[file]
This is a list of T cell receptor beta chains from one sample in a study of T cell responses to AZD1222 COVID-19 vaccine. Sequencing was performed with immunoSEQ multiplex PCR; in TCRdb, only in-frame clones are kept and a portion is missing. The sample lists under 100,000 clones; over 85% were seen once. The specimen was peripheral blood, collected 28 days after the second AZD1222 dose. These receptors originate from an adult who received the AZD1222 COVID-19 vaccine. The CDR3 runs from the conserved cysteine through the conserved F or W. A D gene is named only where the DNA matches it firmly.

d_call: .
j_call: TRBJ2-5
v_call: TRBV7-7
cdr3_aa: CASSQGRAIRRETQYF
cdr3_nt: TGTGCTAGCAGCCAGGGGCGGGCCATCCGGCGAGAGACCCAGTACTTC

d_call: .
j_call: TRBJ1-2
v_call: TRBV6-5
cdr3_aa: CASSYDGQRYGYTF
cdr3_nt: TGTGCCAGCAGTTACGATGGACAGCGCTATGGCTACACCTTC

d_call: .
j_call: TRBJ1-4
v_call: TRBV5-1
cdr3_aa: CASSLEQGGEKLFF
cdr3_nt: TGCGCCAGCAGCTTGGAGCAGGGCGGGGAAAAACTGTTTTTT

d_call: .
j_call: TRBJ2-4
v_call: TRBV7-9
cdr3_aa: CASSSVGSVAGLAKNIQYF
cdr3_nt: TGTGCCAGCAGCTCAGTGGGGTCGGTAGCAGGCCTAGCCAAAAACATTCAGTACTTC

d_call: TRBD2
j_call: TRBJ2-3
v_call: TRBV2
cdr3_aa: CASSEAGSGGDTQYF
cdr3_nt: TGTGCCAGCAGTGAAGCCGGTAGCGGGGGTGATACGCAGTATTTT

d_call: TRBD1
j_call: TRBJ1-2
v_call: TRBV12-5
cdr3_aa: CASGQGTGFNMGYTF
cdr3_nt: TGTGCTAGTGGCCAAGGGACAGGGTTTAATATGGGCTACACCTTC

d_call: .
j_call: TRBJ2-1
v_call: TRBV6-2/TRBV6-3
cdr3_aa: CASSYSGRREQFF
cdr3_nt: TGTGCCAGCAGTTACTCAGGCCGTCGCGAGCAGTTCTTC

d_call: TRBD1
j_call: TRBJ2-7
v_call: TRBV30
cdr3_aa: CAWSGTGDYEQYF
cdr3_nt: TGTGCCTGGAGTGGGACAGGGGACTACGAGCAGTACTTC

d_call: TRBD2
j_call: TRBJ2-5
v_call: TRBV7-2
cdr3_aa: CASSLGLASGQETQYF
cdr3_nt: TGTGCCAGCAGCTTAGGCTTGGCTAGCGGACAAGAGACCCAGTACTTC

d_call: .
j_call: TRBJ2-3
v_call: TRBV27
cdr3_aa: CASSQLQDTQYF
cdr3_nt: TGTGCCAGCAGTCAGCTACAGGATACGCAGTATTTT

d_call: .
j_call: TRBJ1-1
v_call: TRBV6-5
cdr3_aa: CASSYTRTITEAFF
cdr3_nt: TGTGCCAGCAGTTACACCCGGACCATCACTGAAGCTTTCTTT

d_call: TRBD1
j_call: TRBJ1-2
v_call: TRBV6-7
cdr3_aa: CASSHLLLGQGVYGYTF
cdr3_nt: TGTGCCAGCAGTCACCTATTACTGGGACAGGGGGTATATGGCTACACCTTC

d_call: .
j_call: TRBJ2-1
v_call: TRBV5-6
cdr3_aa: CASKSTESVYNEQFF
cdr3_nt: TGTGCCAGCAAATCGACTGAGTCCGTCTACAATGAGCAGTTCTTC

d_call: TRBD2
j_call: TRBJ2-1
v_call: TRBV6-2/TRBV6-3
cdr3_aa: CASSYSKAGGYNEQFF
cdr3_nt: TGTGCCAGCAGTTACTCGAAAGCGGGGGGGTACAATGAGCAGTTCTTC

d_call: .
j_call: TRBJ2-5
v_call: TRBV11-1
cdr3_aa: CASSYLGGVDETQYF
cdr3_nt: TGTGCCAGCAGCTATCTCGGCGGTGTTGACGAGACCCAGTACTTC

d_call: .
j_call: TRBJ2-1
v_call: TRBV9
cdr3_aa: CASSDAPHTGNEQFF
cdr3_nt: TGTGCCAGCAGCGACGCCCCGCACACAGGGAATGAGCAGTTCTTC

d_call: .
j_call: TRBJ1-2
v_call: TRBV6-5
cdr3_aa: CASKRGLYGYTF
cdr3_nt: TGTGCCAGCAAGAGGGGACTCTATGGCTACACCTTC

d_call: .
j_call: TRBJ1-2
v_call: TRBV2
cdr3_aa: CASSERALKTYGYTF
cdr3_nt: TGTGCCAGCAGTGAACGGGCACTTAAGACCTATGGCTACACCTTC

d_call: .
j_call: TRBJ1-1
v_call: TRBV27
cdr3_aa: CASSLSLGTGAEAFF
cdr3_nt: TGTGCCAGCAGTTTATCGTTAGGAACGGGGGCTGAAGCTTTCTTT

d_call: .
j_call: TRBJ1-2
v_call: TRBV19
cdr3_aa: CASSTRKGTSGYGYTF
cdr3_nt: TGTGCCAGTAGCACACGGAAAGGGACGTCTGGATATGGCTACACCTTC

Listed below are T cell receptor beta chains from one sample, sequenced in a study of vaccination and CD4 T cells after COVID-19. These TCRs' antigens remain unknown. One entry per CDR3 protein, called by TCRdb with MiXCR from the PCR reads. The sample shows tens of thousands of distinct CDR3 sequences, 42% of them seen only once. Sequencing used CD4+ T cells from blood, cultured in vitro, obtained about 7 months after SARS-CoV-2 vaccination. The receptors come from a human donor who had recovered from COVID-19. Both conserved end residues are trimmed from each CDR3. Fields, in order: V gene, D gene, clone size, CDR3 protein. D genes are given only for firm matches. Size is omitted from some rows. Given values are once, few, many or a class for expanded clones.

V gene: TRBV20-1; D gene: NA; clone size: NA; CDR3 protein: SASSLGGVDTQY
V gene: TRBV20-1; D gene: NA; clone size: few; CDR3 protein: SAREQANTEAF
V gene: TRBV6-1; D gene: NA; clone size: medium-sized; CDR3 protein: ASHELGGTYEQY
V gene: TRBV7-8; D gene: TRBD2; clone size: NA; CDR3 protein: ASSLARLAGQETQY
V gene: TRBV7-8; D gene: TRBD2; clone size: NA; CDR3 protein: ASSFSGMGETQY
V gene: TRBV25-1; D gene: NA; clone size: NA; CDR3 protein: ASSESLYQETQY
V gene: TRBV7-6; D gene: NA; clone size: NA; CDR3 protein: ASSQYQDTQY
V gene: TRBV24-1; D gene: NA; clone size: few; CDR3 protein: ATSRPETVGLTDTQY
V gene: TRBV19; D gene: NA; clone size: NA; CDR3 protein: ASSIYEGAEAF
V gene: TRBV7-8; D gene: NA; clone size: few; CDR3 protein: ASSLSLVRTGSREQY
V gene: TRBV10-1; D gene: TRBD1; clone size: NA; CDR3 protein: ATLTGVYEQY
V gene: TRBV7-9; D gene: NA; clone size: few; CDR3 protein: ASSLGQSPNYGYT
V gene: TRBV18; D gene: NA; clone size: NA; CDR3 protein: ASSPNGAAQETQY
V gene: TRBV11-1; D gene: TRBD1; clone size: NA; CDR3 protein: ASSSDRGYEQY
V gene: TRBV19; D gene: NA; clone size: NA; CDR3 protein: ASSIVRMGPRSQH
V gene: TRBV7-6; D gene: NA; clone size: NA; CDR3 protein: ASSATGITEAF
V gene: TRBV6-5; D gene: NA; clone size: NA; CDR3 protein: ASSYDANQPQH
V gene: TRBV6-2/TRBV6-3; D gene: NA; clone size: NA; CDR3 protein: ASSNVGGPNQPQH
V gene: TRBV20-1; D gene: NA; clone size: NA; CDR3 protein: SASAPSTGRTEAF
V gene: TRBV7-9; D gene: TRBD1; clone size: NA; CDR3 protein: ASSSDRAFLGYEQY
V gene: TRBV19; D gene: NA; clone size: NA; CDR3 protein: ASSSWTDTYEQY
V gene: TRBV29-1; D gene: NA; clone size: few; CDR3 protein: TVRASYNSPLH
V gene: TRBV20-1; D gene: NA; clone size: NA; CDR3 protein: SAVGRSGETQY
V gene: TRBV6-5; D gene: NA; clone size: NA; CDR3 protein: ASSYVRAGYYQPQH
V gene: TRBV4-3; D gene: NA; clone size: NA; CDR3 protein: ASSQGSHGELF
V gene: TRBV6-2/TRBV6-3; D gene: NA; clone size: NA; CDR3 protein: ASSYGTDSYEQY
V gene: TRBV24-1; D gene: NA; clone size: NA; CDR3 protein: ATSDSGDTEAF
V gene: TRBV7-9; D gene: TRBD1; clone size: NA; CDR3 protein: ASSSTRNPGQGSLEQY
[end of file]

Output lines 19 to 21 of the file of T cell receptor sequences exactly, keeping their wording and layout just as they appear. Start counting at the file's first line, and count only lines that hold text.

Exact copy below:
v_call: TRBV7-9
cdr3_aa: CASSSVGSVAGLAKNIQYF
cdr3_nt: TGTGCCAGCAGCTCAGTGGGGTCGGTAGCAGGCCTAGCCAAAAACATTCAGTACTTC